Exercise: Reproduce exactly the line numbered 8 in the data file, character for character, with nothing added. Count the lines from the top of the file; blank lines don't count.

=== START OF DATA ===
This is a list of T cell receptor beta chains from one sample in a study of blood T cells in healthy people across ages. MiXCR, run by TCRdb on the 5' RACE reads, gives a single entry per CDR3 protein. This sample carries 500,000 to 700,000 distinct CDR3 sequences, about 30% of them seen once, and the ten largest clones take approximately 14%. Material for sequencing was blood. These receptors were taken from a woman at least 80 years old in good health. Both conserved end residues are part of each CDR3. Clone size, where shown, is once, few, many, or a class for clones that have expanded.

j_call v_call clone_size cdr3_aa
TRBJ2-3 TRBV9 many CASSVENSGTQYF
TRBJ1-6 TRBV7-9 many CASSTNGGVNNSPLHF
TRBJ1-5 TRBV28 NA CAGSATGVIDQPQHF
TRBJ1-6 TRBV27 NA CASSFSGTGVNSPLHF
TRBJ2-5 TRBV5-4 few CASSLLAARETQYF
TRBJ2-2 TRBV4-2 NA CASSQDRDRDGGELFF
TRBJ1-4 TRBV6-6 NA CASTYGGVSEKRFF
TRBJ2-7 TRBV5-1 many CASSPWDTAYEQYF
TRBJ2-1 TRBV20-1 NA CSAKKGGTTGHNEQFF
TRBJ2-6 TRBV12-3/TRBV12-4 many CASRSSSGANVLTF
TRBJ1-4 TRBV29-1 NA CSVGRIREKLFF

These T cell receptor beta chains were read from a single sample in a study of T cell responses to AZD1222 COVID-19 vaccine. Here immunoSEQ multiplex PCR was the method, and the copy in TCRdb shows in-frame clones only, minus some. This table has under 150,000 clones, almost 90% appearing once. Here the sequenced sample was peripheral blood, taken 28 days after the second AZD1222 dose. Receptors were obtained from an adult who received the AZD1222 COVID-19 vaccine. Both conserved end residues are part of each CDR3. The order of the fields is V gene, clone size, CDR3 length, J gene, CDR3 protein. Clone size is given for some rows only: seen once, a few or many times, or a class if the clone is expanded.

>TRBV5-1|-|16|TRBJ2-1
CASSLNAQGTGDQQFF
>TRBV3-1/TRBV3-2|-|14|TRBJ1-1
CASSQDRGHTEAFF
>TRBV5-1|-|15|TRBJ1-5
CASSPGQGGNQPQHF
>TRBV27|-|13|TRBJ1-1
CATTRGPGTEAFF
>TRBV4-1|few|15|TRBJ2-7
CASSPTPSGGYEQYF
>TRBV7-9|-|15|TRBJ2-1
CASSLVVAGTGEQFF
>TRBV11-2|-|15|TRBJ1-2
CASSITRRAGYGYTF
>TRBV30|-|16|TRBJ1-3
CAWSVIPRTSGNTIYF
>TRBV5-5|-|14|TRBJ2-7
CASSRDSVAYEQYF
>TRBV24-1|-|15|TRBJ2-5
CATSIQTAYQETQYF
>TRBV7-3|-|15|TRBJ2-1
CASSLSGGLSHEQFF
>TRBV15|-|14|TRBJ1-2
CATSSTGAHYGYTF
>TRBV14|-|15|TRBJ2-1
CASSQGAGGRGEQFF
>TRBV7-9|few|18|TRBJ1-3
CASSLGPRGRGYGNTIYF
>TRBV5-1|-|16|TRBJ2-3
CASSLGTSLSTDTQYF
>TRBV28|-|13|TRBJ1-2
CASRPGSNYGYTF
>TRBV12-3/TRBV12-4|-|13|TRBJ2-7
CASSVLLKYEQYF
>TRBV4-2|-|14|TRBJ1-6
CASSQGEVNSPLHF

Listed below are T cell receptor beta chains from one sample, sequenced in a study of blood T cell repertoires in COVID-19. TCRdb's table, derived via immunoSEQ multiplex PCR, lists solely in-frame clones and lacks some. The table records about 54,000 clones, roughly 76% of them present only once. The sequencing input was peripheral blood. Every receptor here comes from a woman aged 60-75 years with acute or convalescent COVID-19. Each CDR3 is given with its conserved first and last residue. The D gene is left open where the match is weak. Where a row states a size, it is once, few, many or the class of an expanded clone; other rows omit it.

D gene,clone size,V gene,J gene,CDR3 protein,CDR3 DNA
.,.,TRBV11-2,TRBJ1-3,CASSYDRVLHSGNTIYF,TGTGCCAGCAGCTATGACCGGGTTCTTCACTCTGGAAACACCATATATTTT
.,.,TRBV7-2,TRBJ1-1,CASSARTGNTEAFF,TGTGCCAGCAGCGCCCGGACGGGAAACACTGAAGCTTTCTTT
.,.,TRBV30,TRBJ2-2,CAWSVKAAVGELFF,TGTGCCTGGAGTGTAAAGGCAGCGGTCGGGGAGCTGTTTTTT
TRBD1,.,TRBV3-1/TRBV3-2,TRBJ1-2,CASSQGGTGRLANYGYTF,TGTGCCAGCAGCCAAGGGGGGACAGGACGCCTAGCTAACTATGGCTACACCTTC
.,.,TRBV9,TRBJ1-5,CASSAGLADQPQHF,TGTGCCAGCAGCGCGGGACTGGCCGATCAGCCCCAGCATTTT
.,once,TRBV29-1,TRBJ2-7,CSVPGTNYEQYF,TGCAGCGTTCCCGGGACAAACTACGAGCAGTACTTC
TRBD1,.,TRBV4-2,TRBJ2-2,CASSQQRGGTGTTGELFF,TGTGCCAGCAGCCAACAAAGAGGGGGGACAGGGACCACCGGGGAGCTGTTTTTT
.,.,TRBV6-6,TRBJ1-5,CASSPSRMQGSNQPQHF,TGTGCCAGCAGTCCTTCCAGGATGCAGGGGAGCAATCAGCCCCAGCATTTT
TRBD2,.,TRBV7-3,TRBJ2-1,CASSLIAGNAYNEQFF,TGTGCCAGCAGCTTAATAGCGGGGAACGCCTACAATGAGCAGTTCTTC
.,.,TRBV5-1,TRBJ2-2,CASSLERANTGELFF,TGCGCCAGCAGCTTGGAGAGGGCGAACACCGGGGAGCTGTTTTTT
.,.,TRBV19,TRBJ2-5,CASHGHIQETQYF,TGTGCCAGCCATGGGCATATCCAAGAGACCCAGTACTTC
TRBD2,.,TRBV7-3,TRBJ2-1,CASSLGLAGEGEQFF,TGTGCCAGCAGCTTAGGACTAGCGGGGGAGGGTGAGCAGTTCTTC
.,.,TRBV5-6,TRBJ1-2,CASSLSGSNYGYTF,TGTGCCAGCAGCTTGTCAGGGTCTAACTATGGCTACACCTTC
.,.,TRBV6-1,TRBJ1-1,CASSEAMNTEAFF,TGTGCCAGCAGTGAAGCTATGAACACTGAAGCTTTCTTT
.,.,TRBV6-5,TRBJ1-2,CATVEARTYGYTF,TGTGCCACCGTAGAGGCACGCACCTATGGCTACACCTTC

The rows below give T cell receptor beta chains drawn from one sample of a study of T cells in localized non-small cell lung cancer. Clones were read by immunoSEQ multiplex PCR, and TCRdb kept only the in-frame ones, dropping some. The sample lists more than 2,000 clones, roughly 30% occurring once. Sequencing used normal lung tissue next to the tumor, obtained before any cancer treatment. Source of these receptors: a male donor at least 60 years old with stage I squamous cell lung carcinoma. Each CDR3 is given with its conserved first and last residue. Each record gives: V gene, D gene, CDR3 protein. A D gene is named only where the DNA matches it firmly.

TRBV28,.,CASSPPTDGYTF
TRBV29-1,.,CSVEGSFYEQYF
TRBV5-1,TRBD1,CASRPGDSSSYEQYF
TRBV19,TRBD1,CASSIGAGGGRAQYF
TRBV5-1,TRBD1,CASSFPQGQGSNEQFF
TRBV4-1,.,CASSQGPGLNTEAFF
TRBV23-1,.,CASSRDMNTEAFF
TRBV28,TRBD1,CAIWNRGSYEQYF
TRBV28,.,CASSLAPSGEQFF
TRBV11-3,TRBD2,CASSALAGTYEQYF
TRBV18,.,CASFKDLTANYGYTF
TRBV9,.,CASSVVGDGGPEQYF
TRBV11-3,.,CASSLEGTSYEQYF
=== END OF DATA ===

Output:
TRBJ2-2 TRBV4-2 NA CASSQDRDRDGGELFF